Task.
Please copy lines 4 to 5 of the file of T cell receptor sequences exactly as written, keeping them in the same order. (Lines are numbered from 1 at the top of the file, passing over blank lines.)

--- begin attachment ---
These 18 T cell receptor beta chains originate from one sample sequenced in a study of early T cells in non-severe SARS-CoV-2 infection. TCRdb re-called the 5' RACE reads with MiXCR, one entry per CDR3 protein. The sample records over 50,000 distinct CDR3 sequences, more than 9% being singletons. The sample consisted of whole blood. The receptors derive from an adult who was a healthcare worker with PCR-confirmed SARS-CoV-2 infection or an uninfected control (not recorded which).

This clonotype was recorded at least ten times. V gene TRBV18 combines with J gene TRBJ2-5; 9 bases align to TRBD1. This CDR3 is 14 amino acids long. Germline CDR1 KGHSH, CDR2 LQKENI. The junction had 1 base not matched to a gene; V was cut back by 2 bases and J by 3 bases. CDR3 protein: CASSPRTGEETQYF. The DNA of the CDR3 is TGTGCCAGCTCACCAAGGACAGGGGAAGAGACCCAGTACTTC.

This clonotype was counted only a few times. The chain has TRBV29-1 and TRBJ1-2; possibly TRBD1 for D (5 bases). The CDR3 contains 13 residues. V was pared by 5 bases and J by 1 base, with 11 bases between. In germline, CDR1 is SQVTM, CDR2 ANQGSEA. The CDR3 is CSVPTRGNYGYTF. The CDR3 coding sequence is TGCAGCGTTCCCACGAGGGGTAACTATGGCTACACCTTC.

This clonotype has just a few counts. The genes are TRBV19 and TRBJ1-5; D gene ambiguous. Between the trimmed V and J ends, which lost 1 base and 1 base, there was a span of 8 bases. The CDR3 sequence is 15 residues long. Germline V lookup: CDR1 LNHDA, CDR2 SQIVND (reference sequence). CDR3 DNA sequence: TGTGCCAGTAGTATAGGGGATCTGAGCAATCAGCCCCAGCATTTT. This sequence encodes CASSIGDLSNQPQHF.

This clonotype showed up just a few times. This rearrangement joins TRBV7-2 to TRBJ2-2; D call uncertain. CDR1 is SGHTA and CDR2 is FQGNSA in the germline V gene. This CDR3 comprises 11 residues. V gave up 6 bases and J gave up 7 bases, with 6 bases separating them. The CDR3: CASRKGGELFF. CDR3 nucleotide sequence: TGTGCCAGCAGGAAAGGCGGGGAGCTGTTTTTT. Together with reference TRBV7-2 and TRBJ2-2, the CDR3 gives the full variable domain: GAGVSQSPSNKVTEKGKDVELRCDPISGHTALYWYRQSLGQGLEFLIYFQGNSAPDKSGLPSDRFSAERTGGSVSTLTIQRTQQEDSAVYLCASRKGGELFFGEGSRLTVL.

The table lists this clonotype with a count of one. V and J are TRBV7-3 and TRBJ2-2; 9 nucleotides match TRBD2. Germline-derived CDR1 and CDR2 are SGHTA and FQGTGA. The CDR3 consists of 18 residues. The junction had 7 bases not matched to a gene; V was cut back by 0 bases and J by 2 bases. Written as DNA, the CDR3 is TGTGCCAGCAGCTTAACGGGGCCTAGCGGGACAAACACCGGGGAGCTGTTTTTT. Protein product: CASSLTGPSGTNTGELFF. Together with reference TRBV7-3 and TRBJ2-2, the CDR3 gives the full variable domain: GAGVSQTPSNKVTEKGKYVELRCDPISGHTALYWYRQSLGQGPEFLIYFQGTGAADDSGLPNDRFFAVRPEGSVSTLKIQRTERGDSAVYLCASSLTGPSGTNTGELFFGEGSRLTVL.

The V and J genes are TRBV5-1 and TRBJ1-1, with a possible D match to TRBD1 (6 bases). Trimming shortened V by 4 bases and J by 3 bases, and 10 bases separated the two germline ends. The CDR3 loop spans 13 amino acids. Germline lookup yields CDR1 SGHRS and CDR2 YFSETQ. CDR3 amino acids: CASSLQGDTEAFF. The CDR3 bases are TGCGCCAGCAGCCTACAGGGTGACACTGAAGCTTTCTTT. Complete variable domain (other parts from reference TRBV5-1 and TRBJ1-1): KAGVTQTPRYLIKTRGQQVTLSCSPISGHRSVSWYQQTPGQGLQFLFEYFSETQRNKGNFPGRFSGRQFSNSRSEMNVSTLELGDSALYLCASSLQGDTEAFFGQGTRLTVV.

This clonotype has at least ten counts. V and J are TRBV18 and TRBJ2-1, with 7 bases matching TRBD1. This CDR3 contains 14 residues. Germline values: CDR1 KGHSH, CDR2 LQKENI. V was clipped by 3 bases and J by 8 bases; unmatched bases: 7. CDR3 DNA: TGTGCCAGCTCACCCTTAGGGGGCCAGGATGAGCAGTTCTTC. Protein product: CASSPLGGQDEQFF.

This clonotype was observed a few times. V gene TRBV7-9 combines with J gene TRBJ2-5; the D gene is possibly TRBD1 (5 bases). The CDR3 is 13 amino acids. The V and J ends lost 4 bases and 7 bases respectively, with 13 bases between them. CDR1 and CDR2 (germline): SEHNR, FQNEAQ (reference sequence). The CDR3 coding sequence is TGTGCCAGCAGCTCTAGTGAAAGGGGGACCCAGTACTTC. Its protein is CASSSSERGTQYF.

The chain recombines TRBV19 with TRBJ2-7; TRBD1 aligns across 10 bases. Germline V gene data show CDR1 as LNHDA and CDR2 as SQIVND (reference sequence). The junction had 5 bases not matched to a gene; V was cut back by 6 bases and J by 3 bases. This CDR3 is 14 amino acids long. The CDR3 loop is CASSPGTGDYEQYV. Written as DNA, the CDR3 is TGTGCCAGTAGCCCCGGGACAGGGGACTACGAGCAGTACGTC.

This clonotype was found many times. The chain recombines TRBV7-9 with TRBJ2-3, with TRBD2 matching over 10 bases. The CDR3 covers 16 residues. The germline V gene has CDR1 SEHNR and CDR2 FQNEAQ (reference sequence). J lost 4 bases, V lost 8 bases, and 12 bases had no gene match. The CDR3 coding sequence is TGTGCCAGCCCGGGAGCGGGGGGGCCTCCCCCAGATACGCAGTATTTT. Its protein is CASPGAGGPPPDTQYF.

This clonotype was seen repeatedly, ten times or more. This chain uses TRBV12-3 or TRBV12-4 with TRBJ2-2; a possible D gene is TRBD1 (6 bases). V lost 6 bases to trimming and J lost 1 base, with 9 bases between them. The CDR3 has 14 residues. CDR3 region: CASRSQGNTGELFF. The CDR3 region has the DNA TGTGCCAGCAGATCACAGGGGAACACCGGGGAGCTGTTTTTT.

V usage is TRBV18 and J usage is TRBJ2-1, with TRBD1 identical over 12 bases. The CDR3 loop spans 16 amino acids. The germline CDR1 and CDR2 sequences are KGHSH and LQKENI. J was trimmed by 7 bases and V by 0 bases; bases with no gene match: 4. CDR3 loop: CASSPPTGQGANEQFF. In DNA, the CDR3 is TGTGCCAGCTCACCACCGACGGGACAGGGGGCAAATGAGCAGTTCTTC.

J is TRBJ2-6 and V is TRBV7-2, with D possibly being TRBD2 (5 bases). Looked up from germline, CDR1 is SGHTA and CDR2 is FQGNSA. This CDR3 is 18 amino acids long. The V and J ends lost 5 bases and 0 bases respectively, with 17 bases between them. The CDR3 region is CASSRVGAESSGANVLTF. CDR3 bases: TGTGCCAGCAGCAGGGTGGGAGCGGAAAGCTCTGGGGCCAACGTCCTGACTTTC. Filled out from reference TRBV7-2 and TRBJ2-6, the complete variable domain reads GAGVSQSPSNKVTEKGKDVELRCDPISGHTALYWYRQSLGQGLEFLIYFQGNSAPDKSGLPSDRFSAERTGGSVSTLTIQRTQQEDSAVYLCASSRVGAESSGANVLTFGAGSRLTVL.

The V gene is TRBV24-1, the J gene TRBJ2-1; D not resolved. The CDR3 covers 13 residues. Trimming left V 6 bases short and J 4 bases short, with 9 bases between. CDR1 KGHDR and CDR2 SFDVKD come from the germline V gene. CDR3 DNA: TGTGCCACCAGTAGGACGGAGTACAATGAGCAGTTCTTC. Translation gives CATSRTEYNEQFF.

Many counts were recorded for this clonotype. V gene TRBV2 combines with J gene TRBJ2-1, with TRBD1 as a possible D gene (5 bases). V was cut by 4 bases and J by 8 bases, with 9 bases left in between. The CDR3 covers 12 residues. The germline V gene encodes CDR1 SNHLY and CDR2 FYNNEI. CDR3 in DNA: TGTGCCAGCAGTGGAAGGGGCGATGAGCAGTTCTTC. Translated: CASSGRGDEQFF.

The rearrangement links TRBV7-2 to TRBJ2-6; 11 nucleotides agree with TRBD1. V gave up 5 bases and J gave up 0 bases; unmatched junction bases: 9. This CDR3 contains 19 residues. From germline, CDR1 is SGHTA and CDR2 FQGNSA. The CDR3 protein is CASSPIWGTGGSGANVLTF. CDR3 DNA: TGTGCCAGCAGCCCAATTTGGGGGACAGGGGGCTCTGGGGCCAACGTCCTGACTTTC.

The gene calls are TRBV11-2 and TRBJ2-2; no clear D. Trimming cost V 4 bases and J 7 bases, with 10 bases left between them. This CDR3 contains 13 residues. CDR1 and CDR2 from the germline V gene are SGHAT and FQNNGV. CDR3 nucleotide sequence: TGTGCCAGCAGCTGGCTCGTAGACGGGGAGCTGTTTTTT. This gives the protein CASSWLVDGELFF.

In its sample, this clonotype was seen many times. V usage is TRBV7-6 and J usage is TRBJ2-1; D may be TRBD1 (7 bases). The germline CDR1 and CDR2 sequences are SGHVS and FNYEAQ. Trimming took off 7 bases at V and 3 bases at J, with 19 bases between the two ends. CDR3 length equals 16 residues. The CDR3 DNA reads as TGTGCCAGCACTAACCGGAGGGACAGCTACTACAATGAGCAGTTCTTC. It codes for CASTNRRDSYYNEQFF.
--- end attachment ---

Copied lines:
This clonotype has just a few counts. The genes are TRBV19 and TRBJ1-5; D gene ambiguous. Between the trimmed V and J ends, which lost 1 base and 1 base, there was a span of 8 bases. The CDR3 sequence is 15 residues long. Germline V lookup: CDR1 LNHDA, CDR2 SQIVND (reference sequence). CDR3 DNA sequence: TGTGCCAGTAGTATAGGGGATCTGAGCAATCAGCCCCAGCATTTT. This sequence encodes CASSIGDLSNQPQHF.

This clonotype showed up just a few times. This rearrangement joins TRBV7-2 to TRBJ2-2; D call uncertain. CDR1 is SGHTA and CDR2 is FQGNSA in the germline V gene. This CDR3 comprises 11 residues. V gave up 6 bases and J gave up 7 bases, with 6 bases separating them. The CDR3: CASRKGGELFF. CDR3 nucleotide sequence: TGTGCCAGCAGGAAAGGCGGGGAGCTGTTTTTT. Together with reference TRBV7-2 and TRBJ2-2, the CDR3 gives the full variable domain: GAGVSQSPSNKVTEKGKDVELRCDPISGHTALYWYRQSLGQGLEFLIYFQGNSAPDKSGLPSDRFSAERTGGSVSTLTIQRTQQEDSAVYLCASRKGGELFFGEGSRLTVL.